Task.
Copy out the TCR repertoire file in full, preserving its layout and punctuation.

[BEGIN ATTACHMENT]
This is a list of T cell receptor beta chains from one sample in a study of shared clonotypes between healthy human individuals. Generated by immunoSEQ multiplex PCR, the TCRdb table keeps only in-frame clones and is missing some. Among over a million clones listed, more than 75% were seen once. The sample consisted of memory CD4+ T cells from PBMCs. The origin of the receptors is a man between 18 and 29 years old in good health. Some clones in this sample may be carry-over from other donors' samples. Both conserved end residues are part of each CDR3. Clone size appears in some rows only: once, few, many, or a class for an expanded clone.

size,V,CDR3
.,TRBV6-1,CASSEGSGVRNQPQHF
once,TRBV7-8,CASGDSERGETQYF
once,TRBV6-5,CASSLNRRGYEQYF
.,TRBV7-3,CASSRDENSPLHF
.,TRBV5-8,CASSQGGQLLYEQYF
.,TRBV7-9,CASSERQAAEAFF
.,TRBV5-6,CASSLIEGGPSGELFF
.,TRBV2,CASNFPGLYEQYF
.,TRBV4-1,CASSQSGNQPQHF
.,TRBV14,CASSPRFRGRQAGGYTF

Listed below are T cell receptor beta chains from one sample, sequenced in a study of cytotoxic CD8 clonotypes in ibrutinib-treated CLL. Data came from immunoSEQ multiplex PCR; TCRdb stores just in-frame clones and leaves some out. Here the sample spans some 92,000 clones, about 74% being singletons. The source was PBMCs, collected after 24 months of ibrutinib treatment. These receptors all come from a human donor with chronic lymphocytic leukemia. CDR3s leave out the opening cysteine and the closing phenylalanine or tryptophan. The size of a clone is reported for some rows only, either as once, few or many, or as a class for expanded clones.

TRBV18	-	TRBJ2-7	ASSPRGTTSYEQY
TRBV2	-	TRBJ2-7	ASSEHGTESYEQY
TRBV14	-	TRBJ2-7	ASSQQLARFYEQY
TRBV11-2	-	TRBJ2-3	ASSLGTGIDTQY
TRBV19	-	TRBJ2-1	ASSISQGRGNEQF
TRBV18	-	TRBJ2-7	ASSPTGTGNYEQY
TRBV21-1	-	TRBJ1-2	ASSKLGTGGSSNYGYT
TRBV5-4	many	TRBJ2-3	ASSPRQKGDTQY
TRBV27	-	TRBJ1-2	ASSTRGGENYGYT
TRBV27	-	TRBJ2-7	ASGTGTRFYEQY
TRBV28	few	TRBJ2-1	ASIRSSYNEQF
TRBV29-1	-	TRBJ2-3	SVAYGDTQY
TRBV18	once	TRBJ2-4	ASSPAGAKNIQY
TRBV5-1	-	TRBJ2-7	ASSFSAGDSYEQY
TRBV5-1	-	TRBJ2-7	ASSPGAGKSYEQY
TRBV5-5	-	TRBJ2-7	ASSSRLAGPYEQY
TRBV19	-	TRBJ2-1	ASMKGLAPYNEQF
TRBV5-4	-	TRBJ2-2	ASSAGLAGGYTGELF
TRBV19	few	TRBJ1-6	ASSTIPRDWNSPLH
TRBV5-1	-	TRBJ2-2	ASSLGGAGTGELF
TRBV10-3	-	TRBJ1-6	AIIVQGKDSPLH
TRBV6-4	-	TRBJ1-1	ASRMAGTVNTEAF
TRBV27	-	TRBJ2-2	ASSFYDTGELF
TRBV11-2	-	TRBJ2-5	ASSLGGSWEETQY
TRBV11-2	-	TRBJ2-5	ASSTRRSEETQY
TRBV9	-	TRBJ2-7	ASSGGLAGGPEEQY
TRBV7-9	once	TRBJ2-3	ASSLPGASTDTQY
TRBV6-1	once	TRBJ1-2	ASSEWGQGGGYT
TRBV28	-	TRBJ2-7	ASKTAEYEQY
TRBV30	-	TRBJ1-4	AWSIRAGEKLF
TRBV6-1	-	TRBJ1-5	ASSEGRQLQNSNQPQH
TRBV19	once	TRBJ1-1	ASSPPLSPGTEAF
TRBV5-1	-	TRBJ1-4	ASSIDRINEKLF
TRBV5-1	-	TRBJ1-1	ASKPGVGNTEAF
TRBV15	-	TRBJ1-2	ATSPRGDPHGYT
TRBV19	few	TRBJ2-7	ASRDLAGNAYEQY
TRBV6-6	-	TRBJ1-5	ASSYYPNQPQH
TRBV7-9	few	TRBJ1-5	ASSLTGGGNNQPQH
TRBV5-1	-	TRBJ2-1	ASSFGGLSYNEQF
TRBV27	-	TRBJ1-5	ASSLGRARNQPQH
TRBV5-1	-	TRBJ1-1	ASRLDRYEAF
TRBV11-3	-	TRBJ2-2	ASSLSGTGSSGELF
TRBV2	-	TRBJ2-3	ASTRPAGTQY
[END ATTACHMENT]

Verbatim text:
This is a list of T cell receptor beta chains from one sample in a study of shared clonotypes between healthy human individuals. Generated by immunoSEQ multiplex PCR, the TCRdb table keeps only in-frame clones and is missing some. Among over a million clones listed, more than 75% were seen once. The sample consisted of memory CD4+ T cells from PBMCs. The origin of the receptors is a man between 18 and 29 years old in good health. Some clones in this sample may be carry-over from other donors' samples. Both conserved end residues are part of each CDR3. Clone size appears in some rows only: once, few, many, or a class for an expanded clone.

size,V,CDR3
.,TRBV6-1,CASSEGSGVRNQPQHF
once,TRBV7-8,CASGDSERGETQYF
once,TRBV6-5,CASSLNRRGYEQYF
.,TRBV7-3,CASSRDENSPLHF
.,TRBV5-8,CASSQGGQLLYEQYF
.,TRBV7-9,CASSERQAAEAFF
.,TRBV5-6,CASSLIEGGPSGELFF
.,TRBV2,CASNFPGLYEQYF
.,TRBV4-1,CASSQSGNQPQHF
.,TRBV14,CASSPRFRGRQAGGYTF

Listed below are T cell receptor beta chains from one sample, sequenced in a study of cytotoxic CD8 clonotypes in ibrutinib-treated CLL. Data came from immunoSEQ multiplex PCR; TCRdb stores just in-frame clones and leaves some out. Here the sample spans some 92,000 clones, about 74% being singletons. The source was PBMCs, collected after 24 months of ibrutinib treatment. These receptors all come from a human donor with chronic lymphocytic leukemia. CDR3s leave out the opening cysteine and the closing phenylalanine or tryptophan. The size of a clone is reported for some rows only, either as once, few or many, or as a class for expanded clones.

TRBV18	-	TRBJ2-7	ASSPRGTTSYEQY
TRBV2	-	TRBJ2-7	ASSEHGTESYEQY
TRBV14	-	TRBJ2-7	ASSQQLARFYEQY
TRBV11-2	-	TRBJ2-3	ASSLGTGIDTQY
TRBV19	-	TRBJ2-1	ASSISQGRGNEQF
TRBV18	-	TRBJ2-7	ASSPTGTGNYEQY
TRBV21-1	-	TRBJ1-2	ASSKLGTGGSSNYGYT
TRBV5-4	many	TRBJ2-3	ASSPRQKGDTQY
TRBV27	-	TRBJ1-2	ASSTRGGENYGYT
TRBV27	-	TRBJ2-7	ASGTGTRFYEQY
TRBV28	few	TRBJ2-1	ASIRSSYNEQF
TRBV29-1	-	TRBJ2-3	SVAYGDTQY
TRBV18	once	TRBJ2-4	ASSPAGAKNIQY
TRBV5-1	-	TRBJ2-7	ASSFSAGDSYEQY
TRBV5-1	-	TRBJ2-7	ASSPGAGKSYEQY
TRBV5-5	-	TRBJ2-7	ASSSRLAGPYEQY
TRBV19	-	TRBJ2-1	ASMKGLAPYNEQF
TRBV5-4	-	TRBJ2-2	ASSAGLAGGYTGELF
TRBV19	few	TRBJ1-6	ASSTIPRDWNSPLH
TRBV5-1	-	TRBJ2-2	ASSLGGAGTGELF
TRBV10-3	-	TRBJ1-6	AIIVQGKDSPLH
TRBV6-4	-	TRBJ1-1	ASRMAGTVNTEAF
TRBV27	-	TRBJ2-2	ASSFYDTGELF
TRBV11-2	-	TRBJ2-5	ASSLGGSWEETQY
TRBV11-2	-	TRBJ2-5	ASSTRRSEETQY
TRBV9	-	TRBJ2-7	ASSGGLAGGPEEQY
TRBV7-9	once	TRBJ2-3	ASSLPGASTDTQY
TRBV6-1	once	TRBJ1-2	ASSEWGQGGGYT
TRBV28	-	TRBJ2-7	ASKTAEYEQY
TRBV30	-	TRBJ1-4	AWSIRAGEKLF
TRBV6-1	-	TRBJ1-5	ASSEGRQLQNSNQPQH
TRBV19	once	TRBJ1-1	ASSPPLSPGTEAF
TRBV5-1	-	TRBJ1-4	ASSIDRINEKLF
TRBV5-1	-	TRBJ1-1	ASKPGVGNTEAF
TRBV15	-	TRBJ1-2	ATSPRGDPHGYT
TRBV19	few	TRBJ2-7	ASRDLAGNAYEQY
TRBV6-6	-	TRBJ1-5	ASSYYPNQPQH
TRBV7-9	few	TRBJ1-5	ASSLTGGGNNQPQH
TRBV5-1	-	TRBJ2-1	ASSFGGLSYNEQF
TRBV27	-	TRBJ1-5	ASSLGRARNQPQH
TRBV5-1	-	TRBJ1-1	ASRLDRYEAF
TRBV11-3	-	TRBJ2-2	ASSLSGTGSSGELF
TRBV2	-	TRBJ2-3	ASTRPAGTQY